However, a new challenge was waiting for me. Being in a good mood after getting through the forum in Tsushima, I called to organize a practical meeting in Yonaguni on a small scale for the preparation of the network. Yonaguni Mayor Hokama, who heard the proposal came back with “Why not make good use of the opportunity? Let’s charter a plane and hold another seminar in Taiwan.” I was thwarted in my plan to hold a compact forum this time around. How many sleepless nights did I spend this year because of the “battle” over the charter flight between Yonaguni and Hualian (although I was able to get better sleep than I was in my office as Director of the Center)? I do not want to recall any of those nights actually. The time is not yet ripe to write about things that happened after that.

Frankly speaking, since teaching at the university, I had never imagined that I would have to do things that a manager of a travel agency would do. However, thinking it through, it might be necessary for me to undertake the role if I wanted to take many people to international border regions because travel firms are a pioneering presence in coordinating border crossings. Although the Global COE Program is often regarded as glamorous at first glance, sober negotiations and persistent efforts through experiencing friction in isolated islands and rural areas are hard things to do and are the opposite of a comfortable city life. Border studies cannot produce results unless we patiently continue to do legwork, such as making rounds of visits to the actual sites or doing unsolicited activities. I have to make time to think one way or another: not by sitting at my desk, but by gathering small pieces of time, such as when sitting in the plane, on the train, or in the driver’s seat of a car, but also when jogging, taking a walk, or when waiting in intervals of a reception. Regrettably for those researchers who come to our Global COE Program in search of classical academism, we would be unable to meet their expectations.

In the course of my busy life, I suddenly remembered that an organization named Japan International Border Studies Network (JIBSN) is to be set up on November 27, 2011.(*1) Looking at it as if it is other people’s business, the appealing phrase is pretty smart and beautiful. They are going to hold a border-crossing seminar next summer as the first project of the network, traversing by regular ferry from Wakkanai to Sakhalin. Voices from Wakkanai reach my ears, “Let’s charter a plane on the way back home.” Until when will my sleepless nights continue?

BRIT IX reunion on board to the States from Canada

II “Spell” in Washington

Another goal that the Global COE Program “Reshaping Japan’s Border Studies” set up is to bring international border studies in Eurasia and Eastern Asia together and “sell” them to the world. For that purpose, we invite a European-born research network, Border Regions in Transition (BRIT) to Japan. Having trouble with the Northern Territories issue, it is impossible to host an international border symposium with Russia. On that account, we plan to invite BRIT in Fukuoka and Busan crossing the Tsushima offshore, whose borders are the most stable (clearest) in the areas surrounding Japan. It is aBRIT practice to implement a conference moving between areas across international borders with two countries. With the Berlin Conference of 1994 as the start, the conferences have been held in countries of Europe in turn, but in recent years, they have also been held in North America and South America.(*2) The plan all started with a request made by a professor of Hokkai-Gakuen University. They were going to hold a symposium on the border with Russia in conjunction with the well-known Karelian Institute, University of Joensuu (presently the University of Eastern Finland) in October 2007 and wanted me to report international border issues in Russia, Central Asia, and China. Shortly after I had accepted the request, an invitation was delivered from Washington DC.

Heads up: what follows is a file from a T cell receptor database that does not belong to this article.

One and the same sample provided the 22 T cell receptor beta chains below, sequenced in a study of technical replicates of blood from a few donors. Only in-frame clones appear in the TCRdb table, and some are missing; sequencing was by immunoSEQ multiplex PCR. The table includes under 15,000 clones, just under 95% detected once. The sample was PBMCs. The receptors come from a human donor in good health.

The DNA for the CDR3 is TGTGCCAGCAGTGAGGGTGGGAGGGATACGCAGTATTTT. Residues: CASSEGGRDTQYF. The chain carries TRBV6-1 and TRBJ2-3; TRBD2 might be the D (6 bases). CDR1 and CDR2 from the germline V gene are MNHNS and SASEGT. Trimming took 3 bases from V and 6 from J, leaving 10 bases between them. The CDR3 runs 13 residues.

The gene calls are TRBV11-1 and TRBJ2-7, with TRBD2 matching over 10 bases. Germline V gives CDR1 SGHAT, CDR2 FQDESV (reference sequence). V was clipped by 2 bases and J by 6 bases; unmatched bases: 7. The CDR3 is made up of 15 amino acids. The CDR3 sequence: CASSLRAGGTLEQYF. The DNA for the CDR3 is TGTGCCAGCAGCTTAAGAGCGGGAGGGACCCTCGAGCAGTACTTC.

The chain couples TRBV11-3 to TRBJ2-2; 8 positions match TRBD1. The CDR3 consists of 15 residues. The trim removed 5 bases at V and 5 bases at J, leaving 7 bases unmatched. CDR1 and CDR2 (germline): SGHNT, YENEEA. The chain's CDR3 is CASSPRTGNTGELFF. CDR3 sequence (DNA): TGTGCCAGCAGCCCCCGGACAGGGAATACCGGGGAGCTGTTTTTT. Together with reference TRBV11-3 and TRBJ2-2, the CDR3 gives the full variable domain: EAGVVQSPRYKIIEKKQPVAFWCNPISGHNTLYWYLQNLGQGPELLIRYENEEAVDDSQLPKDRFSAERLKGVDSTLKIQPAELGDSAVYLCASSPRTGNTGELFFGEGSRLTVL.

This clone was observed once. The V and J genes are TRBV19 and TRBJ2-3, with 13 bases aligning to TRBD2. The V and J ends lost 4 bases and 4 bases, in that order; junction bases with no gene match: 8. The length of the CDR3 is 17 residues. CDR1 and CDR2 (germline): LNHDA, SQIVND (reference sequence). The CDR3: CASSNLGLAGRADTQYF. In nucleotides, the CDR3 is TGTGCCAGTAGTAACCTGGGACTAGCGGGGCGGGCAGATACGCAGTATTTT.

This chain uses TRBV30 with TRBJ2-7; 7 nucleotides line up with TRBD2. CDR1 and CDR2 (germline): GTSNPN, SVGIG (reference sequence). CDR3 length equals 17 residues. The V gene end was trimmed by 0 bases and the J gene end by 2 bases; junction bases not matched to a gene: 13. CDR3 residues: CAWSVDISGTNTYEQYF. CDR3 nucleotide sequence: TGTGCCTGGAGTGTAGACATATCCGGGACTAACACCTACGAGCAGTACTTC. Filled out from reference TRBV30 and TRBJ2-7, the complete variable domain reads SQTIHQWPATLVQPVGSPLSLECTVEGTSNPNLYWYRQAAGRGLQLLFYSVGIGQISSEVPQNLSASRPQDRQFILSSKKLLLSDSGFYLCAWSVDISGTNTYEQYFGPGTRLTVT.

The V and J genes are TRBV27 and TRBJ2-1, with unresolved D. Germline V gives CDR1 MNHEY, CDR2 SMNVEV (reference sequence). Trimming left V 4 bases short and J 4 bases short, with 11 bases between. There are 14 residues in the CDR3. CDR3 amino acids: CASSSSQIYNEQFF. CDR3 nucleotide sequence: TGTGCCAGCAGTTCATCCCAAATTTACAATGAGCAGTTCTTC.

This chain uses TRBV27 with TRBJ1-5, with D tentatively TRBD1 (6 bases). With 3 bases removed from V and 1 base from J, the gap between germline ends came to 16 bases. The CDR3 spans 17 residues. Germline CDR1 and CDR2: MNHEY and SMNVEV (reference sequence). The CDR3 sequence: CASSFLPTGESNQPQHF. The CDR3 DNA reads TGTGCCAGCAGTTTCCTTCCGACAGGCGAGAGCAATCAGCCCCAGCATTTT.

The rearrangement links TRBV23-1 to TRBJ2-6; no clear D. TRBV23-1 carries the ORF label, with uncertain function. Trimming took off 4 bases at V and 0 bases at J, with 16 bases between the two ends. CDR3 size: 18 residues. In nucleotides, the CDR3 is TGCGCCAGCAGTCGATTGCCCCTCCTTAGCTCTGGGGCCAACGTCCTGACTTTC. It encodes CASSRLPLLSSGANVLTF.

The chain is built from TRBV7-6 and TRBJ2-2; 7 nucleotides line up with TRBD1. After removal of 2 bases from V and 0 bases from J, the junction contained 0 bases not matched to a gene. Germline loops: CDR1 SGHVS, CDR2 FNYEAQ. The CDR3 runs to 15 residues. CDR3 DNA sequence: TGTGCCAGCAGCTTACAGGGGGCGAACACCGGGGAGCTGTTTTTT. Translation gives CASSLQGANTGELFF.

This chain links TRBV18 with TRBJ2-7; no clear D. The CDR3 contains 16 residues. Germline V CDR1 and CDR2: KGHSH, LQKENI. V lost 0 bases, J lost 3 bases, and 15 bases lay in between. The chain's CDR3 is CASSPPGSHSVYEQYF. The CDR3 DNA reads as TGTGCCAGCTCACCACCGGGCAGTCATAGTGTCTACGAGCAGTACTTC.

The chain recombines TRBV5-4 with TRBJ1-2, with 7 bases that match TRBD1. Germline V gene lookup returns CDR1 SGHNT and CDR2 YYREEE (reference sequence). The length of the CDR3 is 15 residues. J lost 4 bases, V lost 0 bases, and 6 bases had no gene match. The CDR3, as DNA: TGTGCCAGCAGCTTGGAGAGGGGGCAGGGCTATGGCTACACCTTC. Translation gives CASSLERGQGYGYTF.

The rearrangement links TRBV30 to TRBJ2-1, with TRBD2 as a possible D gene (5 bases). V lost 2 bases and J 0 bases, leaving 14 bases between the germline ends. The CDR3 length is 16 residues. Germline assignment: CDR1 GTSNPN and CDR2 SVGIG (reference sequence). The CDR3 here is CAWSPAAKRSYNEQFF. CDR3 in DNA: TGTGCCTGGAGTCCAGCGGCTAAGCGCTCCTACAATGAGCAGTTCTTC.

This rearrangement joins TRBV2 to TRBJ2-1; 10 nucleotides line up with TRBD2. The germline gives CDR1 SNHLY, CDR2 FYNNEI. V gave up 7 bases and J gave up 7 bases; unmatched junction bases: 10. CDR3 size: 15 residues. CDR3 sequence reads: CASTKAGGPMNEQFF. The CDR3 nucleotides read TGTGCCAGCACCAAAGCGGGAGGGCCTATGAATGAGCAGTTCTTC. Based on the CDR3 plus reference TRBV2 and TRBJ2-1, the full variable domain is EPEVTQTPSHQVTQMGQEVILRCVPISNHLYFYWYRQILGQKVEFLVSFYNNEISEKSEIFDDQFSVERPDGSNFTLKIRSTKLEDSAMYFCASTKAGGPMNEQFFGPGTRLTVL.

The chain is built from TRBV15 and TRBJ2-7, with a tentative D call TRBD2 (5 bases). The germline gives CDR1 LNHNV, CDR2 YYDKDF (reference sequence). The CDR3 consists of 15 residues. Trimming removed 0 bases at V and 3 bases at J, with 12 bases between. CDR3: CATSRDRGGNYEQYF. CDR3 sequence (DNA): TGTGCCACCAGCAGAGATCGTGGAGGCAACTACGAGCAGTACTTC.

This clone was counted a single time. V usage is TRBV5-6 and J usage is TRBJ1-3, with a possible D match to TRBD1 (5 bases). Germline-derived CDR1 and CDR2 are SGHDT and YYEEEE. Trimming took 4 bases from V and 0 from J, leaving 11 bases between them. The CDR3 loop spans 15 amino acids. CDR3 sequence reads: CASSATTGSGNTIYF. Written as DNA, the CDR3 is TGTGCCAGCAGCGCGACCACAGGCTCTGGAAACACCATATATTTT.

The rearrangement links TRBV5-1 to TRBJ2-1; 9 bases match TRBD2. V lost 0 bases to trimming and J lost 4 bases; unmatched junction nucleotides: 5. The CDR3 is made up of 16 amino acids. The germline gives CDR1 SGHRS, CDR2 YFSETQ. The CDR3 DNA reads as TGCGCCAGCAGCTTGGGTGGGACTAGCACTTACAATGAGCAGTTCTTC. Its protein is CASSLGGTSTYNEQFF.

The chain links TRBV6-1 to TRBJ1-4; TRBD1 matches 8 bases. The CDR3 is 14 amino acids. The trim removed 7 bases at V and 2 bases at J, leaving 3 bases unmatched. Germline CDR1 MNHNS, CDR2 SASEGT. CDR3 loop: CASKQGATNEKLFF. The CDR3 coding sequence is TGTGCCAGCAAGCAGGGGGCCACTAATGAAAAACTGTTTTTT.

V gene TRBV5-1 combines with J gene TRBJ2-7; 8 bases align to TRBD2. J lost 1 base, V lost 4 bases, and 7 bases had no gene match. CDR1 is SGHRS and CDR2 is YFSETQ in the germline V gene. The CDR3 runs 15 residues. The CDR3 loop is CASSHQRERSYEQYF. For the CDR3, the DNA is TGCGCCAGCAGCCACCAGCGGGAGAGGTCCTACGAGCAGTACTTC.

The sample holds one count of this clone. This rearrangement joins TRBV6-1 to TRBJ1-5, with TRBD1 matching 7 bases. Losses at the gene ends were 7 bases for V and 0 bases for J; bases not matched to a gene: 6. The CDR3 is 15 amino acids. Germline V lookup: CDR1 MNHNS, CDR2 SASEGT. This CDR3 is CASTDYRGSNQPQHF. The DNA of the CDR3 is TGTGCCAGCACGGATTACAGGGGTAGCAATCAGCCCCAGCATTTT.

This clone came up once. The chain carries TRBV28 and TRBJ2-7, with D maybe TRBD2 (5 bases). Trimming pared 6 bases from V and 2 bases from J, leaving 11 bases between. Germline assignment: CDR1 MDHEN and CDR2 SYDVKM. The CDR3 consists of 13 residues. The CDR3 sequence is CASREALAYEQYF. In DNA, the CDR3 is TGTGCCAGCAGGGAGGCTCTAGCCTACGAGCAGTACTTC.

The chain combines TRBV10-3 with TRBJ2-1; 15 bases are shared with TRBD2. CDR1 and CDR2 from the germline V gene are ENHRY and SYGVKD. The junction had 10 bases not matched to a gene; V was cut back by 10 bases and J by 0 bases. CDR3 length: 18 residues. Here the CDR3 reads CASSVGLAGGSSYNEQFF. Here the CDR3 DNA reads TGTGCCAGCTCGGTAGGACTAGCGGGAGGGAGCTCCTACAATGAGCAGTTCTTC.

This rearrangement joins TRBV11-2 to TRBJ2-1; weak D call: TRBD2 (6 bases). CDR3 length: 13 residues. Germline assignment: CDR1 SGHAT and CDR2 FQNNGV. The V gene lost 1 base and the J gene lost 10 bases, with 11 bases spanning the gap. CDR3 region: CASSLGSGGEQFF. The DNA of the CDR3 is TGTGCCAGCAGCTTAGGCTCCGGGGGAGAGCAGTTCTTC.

As “I work on a first-come, first-served basis to the greatest extent possible” is my motto, one month after moving to Washington, I left my family behind again, incurring their resentment. The then Director was Prof. Ilkka Liikanen of the Karelian Institute. He was one of the presenters at the First Global COE International Symposium of December 2009, and above all, a founding member of BRIT. As soon as he found out that I was in the United States, he called and suggested to that I participate in the Border Regions in Transition IX Conference (Victoria, Canada ? Bellingham, US), which was to take place in the end of January 2008. I am ashamed to say that I did not know about the existence of BRIT at that point. Now I criticize studies of international border issues in Eurasia and East Asia because of its “isolation” from the world and lack of networks with an air of superiority. However, in fact, until a few years ago, I was the very person who should have been the target of my criticism.

For your information, Prof. Liikanen has taken part in all BRIT conferences but one. This surpasses the record of Prof. James Scott, who served as President of ABS (described below) and who was active and based in Berlin as a founding member of BRIT. Probably there is no BRIT medalist who can beat the record of Prof. Liikanen.(*3) The introduction from Prof. Liikanen had an immediate effect. Although the submission of proposals had already been closed long ago, I got myself into the conference as a reporter by force and showed my favorite party piece “Journey through the Eurasian Borders” using slides. It was to introduce the situation in spots through a more than 8000 km field trip crossing the borders from China, Central Asia, and Russia to Japan. I was the only reporter for border issues in the Eurasia region.

In the meantime, as I heard discussions in the BRIT IX conference, I became frustrated. “How peaceful and stable the North American borders are. It is really enviable. Despite that, why do these guys make such a big thing of it saying ‘challenge, challenge’?” Among the discussions, the most controversial one was on the “Smart Border policy” introduced by the United States after September 11. The policy has made it difficult to enter into the United States smoothly from Canada. It was discussed how much economic losses it would cause, and numerous criticisms were raised against the US government. However, I could not find any particular challenge in the custom clearance procedures in Canada and the United States and had no idea what the problem was. While I was confused, a researcher sitting next to me whispered. “It used to take five minutes, but now it takes 30 min. They feel inconvenienced by that.” 30 min! This gave a shock to me, who was reminded of the clearance in the international borders between China and Russia. At this point, I was awakened to the meaning of comparing one border region to another border region. Prof. David Newman of